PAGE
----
“But yes, I won a couple of stages in the Tour of the Algarve – but got declassed in one even though it was nothing to do with me.
“There was a crash and the guy who came down said; ‘it was that English fella!’ even though I was nowhere near him.
“I was placed in a number of events in Belgium, France and Italy.
“I did OK with ANC down on the Med. placing in races like Cannes and Laigueglia.
“I was on good teams, I made a good living and bear in mind that I was spending the winters racing in Australia.
“Looking back it would have been good to race more in Europe but they were different times, Europe wasn’t such a small place back then.”
Did not making the Tour team with ANC in ’87 hurt?
“Not really, I could see by the time the Tour came round that the team was falling apart.
“Whilst I got on with the team owner, Tony Capper, I had different views about the direction the team should take.
“I felt we should ride the Vuelta or Giro as an introduction to the Grand Tours.
“But; ‘no, no,’ it had to be the Tour de France.
“The team had riders capable of riding the Tour but not the infrastructure to back them up.
“When you go into a race like the Tour you have to have the staff in place to back them up and that wasn’t in place.”
You were the UK’s ‘Crit King’ but never won the championship…
“Ironic, I know! I was on the podium a few times but never managed to win it.”
After the collapse of ANC, you went to Raleigh Banana?
“Yes, and it was a decent team but Paul Sherwen’s idea that we should recruit the young kids just didn’t work out when we raced abroad – they were out of their depth.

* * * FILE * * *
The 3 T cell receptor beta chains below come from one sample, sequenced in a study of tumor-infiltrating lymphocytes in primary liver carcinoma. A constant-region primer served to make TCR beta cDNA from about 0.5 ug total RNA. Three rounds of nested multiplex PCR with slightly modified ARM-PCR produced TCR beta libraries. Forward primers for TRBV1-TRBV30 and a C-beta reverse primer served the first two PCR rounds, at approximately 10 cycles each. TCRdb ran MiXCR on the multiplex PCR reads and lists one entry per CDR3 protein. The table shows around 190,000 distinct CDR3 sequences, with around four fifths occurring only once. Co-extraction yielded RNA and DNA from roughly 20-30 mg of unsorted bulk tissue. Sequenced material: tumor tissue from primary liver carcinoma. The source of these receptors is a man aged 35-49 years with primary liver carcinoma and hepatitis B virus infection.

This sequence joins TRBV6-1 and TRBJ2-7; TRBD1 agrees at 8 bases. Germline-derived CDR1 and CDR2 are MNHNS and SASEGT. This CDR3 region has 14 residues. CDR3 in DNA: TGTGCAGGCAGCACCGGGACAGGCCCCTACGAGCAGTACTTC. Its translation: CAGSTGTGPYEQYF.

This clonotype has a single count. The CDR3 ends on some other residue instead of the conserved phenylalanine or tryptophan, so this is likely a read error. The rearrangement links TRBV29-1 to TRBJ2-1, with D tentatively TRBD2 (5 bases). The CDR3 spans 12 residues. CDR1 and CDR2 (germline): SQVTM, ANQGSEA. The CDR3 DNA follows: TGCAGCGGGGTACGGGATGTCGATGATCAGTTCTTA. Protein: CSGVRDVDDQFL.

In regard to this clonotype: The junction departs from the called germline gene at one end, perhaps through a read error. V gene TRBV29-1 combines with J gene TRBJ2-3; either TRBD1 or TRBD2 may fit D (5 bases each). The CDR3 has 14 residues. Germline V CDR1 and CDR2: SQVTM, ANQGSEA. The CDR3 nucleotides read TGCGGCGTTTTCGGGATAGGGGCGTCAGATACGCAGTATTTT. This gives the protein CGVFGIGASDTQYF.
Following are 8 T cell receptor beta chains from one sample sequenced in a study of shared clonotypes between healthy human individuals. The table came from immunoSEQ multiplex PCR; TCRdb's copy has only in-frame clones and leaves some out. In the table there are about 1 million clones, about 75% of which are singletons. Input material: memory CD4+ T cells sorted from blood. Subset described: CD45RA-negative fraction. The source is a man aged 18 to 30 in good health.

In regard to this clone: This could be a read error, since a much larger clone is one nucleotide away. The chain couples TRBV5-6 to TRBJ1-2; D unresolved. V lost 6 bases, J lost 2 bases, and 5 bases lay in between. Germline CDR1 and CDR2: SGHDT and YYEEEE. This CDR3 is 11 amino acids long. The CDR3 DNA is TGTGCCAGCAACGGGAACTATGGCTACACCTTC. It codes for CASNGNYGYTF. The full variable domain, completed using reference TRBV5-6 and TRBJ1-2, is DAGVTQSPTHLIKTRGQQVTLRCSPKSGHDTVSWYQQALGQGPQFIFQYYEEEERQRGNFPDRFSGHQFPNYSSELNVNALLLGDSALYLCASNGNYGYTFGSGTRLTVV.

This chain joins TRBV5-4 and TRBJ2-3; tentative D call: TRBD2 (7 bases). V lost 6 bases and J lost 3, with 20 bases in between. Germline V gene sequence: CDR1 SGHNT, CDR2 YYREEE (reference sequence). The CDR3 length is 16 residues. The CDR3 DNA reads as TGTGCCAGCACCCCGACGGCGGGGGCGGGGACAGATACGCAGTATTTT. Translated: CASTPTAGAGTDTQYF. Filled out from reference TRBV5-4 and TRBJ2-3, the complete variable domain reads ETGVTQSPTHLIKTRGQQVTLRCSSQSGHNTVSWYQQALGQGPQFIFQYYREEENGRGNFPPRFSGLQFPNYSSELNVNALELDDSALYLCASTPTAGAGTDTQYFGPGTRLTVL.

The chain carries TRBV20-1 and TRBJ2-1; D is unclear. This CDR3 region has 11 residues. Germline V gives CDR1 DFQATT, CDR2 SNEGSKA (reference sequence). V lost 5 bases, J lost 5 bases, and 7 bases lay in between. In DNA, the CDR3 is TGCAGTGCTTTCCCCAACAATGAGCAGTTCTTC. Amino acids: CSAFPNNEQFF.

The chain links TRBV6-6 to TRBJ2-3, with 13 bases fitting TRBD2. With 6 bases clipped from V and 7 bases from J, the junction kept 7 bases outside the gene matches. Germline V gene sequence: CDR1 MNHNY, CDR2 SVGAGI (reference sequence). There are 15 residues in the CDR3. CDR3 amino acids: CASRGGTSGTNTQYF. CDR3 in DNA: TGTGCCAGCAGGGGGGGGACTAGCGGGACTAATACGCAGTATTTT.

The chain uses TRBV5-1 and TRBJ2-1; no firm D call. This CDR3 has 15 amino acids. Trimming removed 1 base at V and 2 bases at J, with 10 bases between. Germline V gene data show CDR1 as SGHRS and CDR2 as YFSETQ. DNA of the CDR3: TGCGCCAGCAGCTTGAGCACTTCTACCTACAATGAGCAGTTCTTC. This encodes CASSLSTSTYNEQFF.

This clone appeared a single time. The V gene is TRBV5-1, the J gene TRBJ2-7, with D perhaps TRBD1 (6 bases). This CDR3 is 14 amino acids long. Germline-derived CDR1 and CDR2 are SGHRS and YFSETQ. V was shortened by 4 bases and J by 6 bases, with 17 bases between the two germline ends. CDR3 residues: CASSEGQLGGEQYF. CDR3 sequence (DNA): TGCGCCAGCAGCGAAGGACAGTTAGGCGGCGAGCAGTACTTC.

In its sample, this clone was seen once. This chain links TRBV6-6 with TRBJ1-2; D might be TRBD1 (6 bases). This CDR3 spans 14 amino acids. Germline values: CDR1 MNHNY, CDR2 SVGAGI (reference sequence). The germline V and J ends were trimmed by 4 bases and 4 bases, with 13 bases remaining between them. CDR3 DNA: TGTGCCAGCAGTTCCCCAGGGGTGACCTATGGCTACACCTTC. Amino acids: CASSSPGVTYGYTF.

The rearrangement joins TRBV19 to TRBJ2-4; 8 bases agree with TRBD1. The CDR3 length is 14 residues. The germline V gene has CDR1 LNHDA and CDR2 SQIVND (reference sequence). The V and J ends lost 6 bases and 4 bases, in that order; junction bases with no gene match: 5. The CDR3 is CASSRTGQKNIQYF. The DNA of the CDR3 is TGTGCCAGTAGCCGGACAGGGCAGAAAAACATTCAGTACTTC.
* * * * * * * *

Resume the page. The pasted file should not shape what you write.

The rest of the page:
“Often it would just be me and Tim Harris left at the death.”
Your last team was Ever Ready.
“Again, a good team albeit we only rode a domestic programme.
“That season, ’89 was my last. I’d been training to be an osteopath and decided to concentrate full time on that.
“I was 33 years-old, going on 34 and I wasn’t winning races like I used to.”
Tell us about your adventures behind the big motors.
“I just did because someone asked me; but I enjoyed the experience – it was fast and I enjoyed it.
“I rode the Worlds at Leicester in ’82.
“Ron Webb, the Australian chap who organised the Skol Six Day in London and who had been a motor paced rider himself thought I would be a good Six Day rider and organised rides in madisons in Berlin for me so I could show myself.
“But a guy crashed right in front of me and took me out – I dislocated my shoulder and that was that.
“I did ride Sixes in Australia though – and the big handicap ‘wheel races’ as well as madisons, like the famous one in Bendigo.
“It was tough racing, the big Euro names would come over for the Christmas carnival races and the Aussie track riders were among the best in the world.”
Which ride(s) give you most satisfaction?
“I think perhaps winning the Manx International when I was just 21 years-old, that was a big race.
“But that was a good year all round, I won the Merseyside Division Champs – that’s a hotly contested race – and the Tour of Armagh in Ireland, the Leyland Grand Prix and Lincoln Grand Prix.
“There weren’t the same opportunities to race abroad then as there are now – if you look at Chris Boardman and Bradley Wiggins’ careers they managed to spend much of their time between races at home in the UK.
“It’s so simple to travel back and forward to the continent nowadays.
“I did spend time as an amateur in The Netherlands and Belgium – those Dutch crits were hard; 100 kilometres on a small circuit with the last 20 minutes savage, only the best guys were left.”
“No, I enjoyed my career.
“I came back as a vet and won the British Vets Road Race, as well as the Vets Criterium Championship about six times.
“I still ride three or four times each week and together with my wife Vicky [who was on the podium of the British Ladies Road race Championship three times in the 80’s, ed.] we do a lot of touring – we’ve been through the Alps, the Pyrenees and the Dolomites in recent years, we still love the bike.”
With thanks to Phil for his time with this interview.